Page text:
Duties Of A Training Program’s Leader
Training has taken center stage for every company, because companies have so much at stake. Training helps them to boost productivity, but it also requires strong leadership from a Learning and Development (L&D) department to be successful. As the head of an L&D team, the training leader needs to be conscious about how to treat other team members. The new team members need training advice, but it’s not the same with the experienced members of a team. In fact, the training head needs to ask questions to more senior job roles to let them learn new things on their own.
Devising A Proper Training Program
This is how a training manager must devise a proper training program:
1. Adherence To Procedure
The training employees must learn how to offer suggestions to the client company to help improve performance, so, it’s the job of the leader to see that they become adept at this. When the employees just take orders from the company, it’s not worth the trouble. A leader needs to decide whether the training is required or not needed at all.
The members of an eLearning team must have complete information on how the client needs to be handled. For example, they should know how to put questions to them to detect whether any training is actually needed. If a proper needs analysis has not been done, there is no guarantee that training can help a business in achieving what it wants.
The head of such a team must teach the juniors what kind of assessment tools can be used for needs analysis. It can include employee interviews and tests handed out to them for knowing what sort of skills they lack. These tests can check their skills related to certain software.
2. Informing Employees
The employees also need to be enlightened about the benefits of the training programs, apart from removing any doubts about its effectiveness. This is because the employees might feel the training to be a complete waste of time for them. Hence, it’s better that the benefits are explained to them in advance.
It’s the job of a training leader to check whether the employees know the importance of the training. For example, if the employees have no knowledge about how to use an LMS, a training leader can ensure that they are aware of the same.
3. Knowledge Of New Technologies
The training leader must also keep themselves in the loop with all emerging technologies so that training is imparted in the best possible manner. When the training is not imparted through the right technology, it can cause problems for the business. The L&D budget is wasted. So, if people are not paying attention in a session, then it’s the fault of the manager, who has to check whether the technology is right for them.
For example, you can’t just teach someone how to use software through an Instructor-Led Training session. It’s better to have eLearning so that employees can revise the slides whenever they have spare time. Besides screencasts, there also needs to be the inclusion of quizzes to test the knowledge of employees. Apart from the screencasts, the module needs to be made interesting, so it must have infographics and GIFs too.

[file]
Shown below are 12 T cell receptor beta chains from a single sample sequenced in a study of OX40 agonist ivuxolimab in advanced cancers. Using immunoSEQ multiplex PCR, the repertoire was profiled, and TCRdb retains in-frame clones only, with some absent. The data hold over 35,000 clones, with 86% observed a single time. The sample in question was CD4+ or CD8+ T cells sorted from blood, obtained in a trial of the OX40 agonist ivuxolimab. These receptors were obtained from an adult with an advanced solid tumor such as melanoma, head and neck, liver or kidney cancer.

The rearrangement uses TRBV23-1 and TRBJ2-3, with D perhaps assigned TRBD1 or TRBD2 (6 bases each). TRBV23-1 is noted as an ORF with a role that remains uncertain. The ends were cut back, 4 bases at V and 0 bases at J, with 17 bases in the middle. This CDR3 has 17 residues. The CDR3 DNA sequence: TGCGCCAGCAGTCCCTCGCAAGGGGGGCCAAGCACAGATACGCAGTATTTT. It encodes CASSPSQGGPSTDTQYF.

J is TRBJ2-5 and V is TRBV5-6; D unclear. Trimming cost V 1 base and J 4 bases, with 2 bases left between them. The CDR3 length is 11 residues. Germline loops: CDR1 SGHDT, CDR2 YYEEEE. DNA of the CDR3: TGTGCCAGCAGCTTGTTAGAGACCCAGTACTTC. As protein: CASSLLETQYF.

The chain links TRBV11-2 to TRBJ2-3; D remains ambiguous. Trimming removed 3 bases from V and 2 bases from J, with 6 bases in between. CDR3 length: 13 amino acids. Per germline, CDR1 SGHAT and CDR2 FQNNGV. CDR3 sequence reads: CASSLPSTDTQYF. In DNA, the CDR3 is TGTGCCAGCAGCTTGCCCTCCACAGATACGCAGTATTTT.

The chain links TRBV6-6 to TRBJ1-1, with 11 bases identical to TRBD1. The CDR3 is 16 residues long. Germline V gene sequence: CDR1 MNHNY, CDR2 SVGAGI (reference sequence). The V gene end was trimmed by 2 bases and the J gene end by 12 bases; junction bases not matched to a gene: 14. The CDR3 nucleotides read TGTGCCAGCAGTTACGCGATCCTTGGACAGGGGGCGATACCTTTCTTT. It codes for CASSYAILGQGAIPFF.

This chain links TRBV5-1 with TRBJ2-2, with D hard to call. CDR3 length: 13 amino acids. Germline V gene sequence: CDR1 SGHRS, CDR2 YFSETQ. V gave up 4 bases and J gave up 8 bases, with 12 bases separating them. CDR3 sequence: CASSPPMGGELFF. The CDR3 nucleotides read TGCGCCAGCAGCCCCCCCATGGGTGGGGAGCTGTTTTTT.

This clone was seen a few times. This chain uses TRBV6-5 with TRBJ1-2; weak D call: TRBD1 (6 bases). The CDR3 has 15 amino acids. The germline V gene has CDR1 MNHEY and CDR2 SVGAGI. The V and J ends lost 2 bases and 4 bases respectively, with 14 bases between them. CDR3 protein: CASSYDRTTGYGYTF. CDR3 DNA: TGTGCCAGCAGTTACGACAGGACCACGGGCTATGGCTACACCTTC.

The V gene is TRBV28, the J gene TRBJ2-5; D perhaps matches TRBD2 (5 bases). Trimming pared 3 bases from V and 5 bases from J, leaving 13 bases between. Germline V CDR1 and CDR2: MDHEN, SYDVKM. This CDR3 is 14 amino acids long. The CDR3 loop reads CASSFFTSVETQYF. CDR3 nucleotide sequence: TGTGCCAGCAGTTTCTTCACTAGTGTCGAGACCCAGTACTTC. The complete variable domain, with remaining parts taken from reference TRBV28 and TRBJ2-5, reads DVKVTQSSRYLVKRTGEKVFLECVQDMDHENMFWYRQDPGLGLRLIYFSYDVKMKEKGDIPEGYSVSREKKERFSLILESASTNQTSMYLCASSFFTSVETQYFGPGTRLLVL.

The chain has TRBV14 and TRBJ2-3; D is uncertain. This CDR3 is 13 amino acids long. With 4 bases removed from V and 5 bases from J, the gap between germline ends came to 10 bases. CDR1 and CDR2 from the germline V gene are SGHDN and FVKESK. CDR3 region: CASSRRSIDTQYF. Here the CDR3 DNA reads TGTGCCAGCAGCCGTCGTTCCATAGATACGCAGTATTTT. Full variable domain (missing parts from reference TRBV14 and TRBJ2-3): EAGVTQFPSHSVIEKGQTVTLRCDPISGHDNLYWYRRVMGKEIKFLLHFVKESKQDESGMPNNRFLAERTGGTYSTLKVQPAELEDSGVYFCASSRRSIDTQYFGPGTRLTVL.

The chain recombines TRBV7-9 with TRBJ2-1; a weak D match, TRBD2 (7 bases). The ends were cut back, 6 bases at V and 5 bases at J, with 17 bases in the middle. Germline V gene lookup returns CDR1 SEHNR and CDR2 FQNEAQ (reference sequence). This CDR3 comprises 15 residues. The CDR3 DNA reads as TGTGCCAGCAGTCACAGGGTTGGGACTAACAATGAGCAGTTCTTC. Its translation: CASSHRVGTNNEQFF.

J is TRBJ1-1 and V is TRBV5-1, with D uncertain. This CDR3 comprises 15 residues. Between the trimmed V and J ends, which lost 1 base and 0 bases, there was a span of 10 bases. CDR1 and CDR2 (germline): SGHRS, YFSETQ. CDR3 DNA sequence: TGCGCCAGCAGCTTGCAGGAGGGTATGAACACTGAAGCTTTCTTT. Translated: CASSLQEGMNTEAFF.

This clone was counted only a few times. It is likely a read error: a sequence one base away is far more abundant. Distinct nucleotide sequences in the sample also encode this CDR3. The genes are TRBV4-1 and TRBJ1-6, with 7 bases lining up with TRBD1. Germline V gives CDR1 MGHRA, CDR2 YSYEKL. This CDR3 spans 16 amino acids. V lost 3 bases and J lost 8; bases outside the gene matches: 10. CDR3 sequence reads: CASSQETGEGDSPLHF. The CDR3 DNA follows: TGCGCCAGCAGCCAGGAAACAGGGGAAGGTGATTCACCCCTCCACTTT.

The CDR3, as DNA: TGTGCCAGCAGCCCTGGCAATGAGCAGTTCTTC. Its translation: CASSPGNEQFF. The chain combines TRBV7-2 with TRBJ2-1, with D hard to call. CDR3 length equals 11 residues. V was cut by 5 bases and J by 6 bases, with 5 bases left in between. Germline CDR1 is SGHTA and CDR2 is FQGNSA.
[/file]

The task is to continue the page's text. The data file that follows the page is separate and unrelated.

Moreover, the module could have an interesting introduction, such as why the employees need to learn the software, which can be depicted through a case study. For example, social learning is an excellent way to promote training, because employees can learn a lot by communicating with their fellow employees. But there needs to be a moderator who can monitor the chats of employees so that no obscene language is used.
The trainers can also decide whether simulations are the best ways to teach employees about practical situations. This is because in many professions, employees are required to take decisions that can change someone’s life. For example, companies can use VR emulators to train employees. But a trainer has to take these decisions keeping in mind the budget of an organization. It might not be in a financial situation to implement VR-based technology for realistic training purposes.
4. Post-Training Evaluation
When an L&D manager gets feedback from the employees, it can lead to a rectification of the training program. This feedback can inform the manager where they have gone wrong. When they have the feedback with them, the manager can change the training program accordingly.
For example, the participants could feel uninterested in training because the technology used is not understood by them. It does not match the digital literacy level of the participants, and hence a training program needs to be changed. When a training manager does not conduct any evaluation after imparting training, they cannot know whether the training has been effective or not.
There could also be problems with the module if it has not been structured properly and does not include coherent content, or if there is an overflow of content, and it can’t be understood by employees. A PowerPoint presentation is not sufficient in situations where a more interactive eLearning module is needed, consisting of talking animated characters and 2D simulations.
The trainers’ skills and expertise matter greatly. If trainers lack subject knowledge, presentation skills, or the ability to engage participants, the training may fall flat. A proper training program should also cover the needed topics in detail. For example, if there is any lack of knowledge, then the participants may feel unsatisfied with training. This will be revealed by the performance metrics of employees, which don’t improve even after training.